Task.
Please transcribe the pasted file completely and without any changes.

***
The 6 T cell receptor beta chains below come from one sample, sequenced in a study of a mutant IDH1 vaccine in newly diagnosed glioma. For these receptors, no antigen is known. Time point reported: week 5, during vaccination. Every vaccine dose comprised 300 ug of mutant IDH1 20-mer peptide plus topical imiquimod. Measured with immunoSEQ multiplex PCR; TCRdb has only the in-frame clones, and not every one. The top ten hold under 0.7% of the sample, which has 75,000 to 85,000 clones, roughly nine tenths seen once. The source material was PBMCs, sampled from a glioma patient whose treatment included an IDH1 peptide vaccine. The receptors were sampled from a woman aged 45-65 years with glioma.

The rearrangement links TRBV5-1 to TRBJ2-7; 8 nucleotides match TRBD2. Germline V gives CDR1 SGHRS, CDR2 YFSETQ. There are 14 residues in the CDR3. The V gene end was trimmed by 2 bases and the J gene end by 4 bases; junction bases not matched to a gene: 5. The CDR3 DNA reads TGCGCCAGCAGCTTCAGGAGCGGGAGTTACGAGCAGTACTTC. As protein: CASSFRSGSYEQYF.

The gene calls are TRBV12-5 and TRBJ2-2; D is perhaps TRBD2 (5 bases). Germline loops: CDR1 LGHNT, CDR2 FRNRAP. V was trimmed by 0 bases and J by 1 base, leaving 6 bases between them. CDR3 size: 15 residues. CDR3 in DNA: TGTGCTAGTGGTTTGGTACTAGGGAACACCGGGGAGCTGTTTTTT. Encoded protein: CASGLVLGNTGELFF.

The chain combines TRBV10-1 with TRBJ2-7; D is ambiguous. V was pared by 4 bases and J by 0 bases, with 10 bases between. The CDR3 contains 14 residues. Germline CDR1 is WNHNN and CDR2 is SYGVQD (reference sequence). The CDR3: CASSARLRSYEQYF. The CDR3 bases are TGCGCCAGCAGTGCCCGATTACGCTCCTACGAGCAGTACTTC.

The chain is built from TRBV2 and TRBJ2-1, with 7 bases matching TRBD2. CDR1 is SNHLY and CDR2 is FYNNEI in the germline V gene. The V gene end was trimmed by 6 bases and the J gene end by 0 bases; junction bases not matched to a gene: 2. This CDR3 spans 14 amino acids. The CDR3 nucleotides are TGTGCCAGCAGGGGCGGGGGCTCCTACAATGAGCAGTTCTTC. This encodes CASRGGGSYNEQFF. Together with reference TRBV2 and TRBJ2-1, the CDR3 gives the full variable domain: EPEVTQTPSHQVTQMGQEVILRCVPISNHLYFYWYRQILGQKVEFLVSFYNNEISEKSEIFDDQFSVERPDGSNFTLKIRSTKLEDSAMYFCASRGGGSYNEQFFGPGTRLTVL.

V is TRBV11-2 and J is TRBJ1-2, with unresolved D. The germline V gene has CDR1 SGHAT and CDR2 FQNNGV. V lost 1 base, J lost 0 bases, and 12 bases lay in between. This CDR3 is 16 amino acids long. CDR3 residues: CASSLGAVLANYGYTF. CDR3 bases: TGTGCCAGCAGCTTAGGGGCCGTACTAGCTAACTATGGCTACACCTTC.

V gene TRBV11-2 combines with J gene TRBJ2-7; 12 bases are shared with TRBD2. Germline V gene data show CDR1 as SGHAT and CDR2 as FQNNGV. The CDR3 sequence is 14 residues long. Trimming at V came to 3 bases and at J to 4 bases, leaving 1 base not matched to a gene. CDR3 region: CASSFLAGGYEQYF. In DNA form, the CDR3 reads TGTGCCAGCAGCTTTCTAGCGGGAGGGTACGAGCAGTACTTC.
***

The 6 T cell receptor beta chains below come from one sample, sequenced in a study of a mutant IDH1 vaccine in newly diagnosed glioma. For these receptors, no antigen is known. Time point reported: week 5, during vaccination. Every vaccine dose comprised 300 ug of mutant IDH1 20-mer peptide plus topical imiquimod. Measured with immunoSEQ multiplex PCR; TCRdb has only the in-frame clones, and not every one. The top ten hold under 0.7% of the sample, which has 75,000 to 85,000 clones, roughly nine tenths seen once. The source material was PBMCs, sampled from a glioma patient whose treatment included an IDH1 peptide vaccine. The receptors were sampled from a woman aged 45-65 years with glioma.

The rearrangement links TRBV5-1 to TRBJ2-7; 8 nucleotides match TRBD2. Germline V gives CDR1 SGHRS, CDR2 YFSETQ. There are 14 residues in the CDR3. The V gene end was trimmed by 2 bases and the J gene end by 4 bases; junction bases not matched to a gene: 5. The CDR3 DNA reads TGCGCCAGCAGCTTCAGGAGCGGGAGTTACGAGCAGTACTTC. As protein: CASSFRSGSYEQYF.

The gene calls are TRBV12-5 and TRBJ2-2; D is perhaps TRBD2 (5 bases). Germline loops: CDR1 LGHNT, CDR2 FRNRAP. V was trimmed by 0 bases and J by 1 base, leaving 6 bases between them. CDR3 size: 15 residues. CDR3 in DNA: TGTGCTAGTGGTTTGGTACTAGGGAACACCGGGGAGCTGTTTTTT. Encoded protein: CASGLVLGNTGELFF.

The chain combines TRBV10-1 with TRBJ2-7; D is ambiguous. V was pared by 4 bases and J by 0 bases, with 10 bases between. The CDR3 contains 14 residues. Germline CDR1 is WNHNN and CDR2 is SYGVQD (reference sequence). The CDR3: CASSARLRSYEQYF. The CDR3 bases are TGCGCCAGCAGTGCCCGATTACGCTCCTACGAGCAGTACTTC.

The chain is built from TRBV2 and TRBJ2-1, with 7 bases matching TRBD2. CDR1 is SNHLY and CDR2 is FYNNEI in the germline V gene. The V gene end was trimmed by 6 bases and the J gene end by 0 bases; junction bases not matched to a gene: 2. This CDR3 spans 14 amino acids. The CDR3 nucleotides are TGTGCCAGCAGGGGCGGGGGCTCCTACAATGAGCAGTTCTTC. This encodes CASRGGGSYNEQFF. Together with reference TRBV2 and TRBJ2-1, the CDR3 gives the full variable domain: EPEVTQTPSHQVTQMGQEVILRCVPISNHLYFYWYRQILGQKVEFLVSFYNNEISEKSEIFDDQFSVERPDGSNFTLKIRSTKLEDSAMYFCASRGGGSYNEQFFGPGTRLTVL.

V is TRBV11-2 and J is TRBJ1-2, with unresolved D. The germline V gene has CDR1 SGHAT and CDR2 FQNNGV. V lost 1 base, J lost 0 bases, and 12 bases lay in between. This CDR3 is 16 amino acids long. CDR3 residues: CASSLGAVLANYGYTF. CDR3 bases: TGTGCCAGCAGCTTAGGGGCCGTACTAGCTAACTATGGCTACACCTTC.

V gene TRBV11-2 combines with J gene TRBJ2-7; 12 bases are shared with TRBD2. Germline V gene data show CDR1 as SGHAT and CDR2 as FQNNGV. The CDR3 sequence is 14 residues long. Trimming at V came to 3 bases and at J to 4 bases, leaving 1 base not matched to a gene. CDR3 region: CASSFLAGGYEQYF. In DNA form, the CDR3 reads TGTGCCAGCAGCTTTCTAGCGGGAGGGTACGAGCAGTACTTC.